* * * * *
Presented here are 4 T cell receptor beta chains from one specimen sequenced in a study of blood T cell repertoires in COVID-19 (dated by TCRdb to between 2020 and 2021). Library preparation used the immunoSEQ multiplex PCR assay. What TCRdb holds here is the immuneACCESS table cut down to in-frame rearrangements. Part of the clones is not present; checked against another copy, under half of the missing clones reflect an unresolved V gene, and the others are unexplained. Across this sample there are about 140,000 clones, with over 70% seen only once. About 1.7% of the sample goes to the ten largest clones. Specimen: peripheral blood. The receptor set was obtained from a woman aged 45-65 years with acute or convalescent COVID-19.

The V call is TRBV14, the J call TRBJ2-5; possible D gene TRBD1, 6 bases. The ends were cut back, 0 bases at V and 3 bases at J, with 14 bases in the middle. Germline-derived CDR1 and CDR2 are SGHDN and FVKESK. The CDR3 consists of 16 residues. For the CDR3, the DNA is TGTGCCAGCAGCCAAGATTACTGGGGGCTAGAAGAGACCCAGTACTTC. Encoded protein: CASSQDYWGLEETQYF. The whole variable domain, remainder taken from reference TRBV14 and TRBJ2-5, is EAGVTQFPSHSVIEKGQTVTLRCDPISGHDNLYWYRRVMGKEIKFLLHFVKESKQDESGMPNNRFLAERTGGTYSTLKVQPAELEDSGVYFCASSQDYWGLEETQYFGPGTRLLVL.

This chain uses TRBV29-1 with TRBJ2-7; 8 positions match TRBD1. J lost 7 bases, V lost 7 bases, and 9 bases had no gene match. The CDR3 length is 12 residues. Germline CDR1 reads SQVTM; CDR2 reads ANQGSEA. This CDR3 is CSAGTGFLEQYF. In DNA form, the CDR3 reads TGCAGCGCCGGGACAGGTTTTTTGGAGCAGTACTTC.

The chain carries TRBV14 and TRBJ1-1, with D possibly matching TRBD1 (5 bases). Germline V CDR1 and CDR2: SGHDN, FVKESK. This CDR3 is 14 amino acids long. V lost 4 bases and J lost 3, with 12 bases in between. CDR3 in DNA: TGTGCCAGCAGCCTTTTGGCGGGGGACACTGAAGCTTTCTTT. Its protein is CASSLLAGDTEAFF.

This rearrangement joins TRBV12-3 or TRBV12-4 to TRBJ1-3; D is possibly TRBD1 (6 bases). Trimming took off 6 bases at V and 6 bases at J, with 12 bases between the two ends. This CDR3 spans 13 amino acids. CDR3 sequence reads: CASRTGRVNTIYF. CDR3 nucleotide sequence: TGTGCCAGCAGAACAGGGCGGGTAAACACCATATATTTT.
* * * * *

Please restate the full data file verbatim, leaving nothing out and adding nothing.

Presented here are 4 T cell receptor beta chains from one specimen sequenced in a study of blood T cell repertoires in COVID-19 (dated by TCRdb to between 2020 and 2021). Library preparation used the immunoSEQ multiplex PCR assay. What TCRdb holds here is the immuneACCESS table cut down to in-frame rearrangements. Part of the clones is not present; checked against another copy, under half of the missing clones reflect an unresolved V gene, and the others are unexplained. Across this sample there are about 140,000 clones, with over 70% seen only once. About 1.7% of the sample goes to the ten largest clones. Specimen: peripheral blood. The receptor set was obtained from a woman aged 45-65 years with acute or convalescent COVID-19.

The V call is TRBV14, the J call TRBJ2-5; possible D gene TRBD1, 6 bases. The ends were cut back, 0 bases at V and 3 bases at J, with 14 bases in the middle. Germline-derived CDR1 and CDR2 are SGHDN and FVKESK. The CDR3 consists of 16 residues. For the CDR3, the DNA is TGTGCCAGCAGCCAAGATTACTGGGGGCTAGAAGAGACCCAGTACTTC. Encoded protein: CASSQDYWGLEETQYF. The whole variable domain, remainder taken from reference TRBV14 and TRBJ2-5, is EAGVTQFPSHSVIEKGQTVTLRCDPISGHDNLYWYRRVMGKEIKFLLHFVKESKQDESGMPNNRFLAERTGGTYSTLKVQPAELEDSGVYFCASSQDYWGLEETQYFGPGTRLLVL.

This chain uses TRBV29-1 with TRBJ2-7; 8 positions match TRBD1. J lost 7 bases, V lost 7 bases, and 9 bases had no gene match. The CDR3 length is 12 residues. Germline CDR1 reads SQVTM; CDR2 reads ANQGSEA. This CDR3 is CSAGTGFLEQYF. In DNA form, the CDR3 reads TGCAGCGCCGGGACAGGTTTTTTGGAGCAGTACTTC.

The chain carries TRBV14 and TRBJ1-1, with D possibly matching TRBD1 (5 bases). Germline V CDR1 and CDR2: SGHDN, FVKESK. This CDR3 is 14 amino acids long. V lost 4 bases and J lost 3, with 12 bases in between. CDR3 in DNA: TGTGCCAGCAGCCTTTTGGCGGGGGACACTGAAGCTTTCTTT. Its protein is CASSLLAGDTEAFF.

This rearrangement joins TRBV12-3 or TRBV12-4 to TRBJ1-3; D is possibly TRBD1 (6 bases). Trimming took off 6 bases at V and 6 bases at J, with 12 bases between the two ends. This CDR3 spans 13 amino acids. CDR3 sequence reads: CASRTGRVNTIYF. CDR3 nucleotide sequence: TGTGCCAGCAGAACAGGGCGGGTAAACACCATATATTTT.